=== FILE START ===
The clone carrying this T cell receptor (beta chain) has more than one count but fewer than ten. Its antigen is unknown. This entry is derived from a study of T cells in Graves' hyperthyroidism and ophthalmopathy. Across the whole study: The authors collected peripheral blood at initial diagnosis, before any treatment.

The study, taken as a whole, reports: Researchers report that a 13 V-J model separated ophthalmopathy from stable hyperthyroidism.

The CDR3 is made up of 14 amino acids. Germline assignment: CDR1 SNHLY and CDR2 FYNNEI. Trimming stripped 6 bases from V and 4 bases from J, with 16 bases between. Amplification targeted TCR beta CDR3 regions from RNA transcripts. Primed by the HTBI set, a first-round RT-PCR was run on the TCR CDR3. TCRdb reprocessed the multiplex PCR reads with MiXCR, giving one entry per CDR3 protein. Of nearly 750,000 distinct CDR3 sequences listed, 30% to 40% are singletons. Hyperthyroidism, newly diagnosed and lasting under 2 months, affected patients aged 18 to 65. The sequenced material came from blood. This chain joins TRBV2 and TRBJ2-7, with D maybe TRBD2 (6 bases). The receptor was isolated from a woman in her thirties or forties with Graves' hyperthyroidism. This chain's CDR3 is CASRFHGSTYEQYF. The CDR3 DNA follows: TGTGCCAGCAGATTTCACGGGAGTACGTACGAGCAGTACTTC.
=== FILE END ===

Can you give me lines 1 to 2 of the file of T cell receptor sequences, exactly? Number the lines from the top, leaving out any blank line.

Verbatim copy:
The clone carrying this T cell receptor (beta chain) has more than one count but fewer than ten. Its antigen is unknown. This entry is derived from a study of T cells in Graves' hyperthyroidism and ophthalmopathy. Across the whole study: The authors collected peripheral blood at initial diagnosis, before any treatment.

The study, taken as a whole, reports: Researchers report that a 13 V-J model separated ophthalmopathy from stable hyperthyroidism.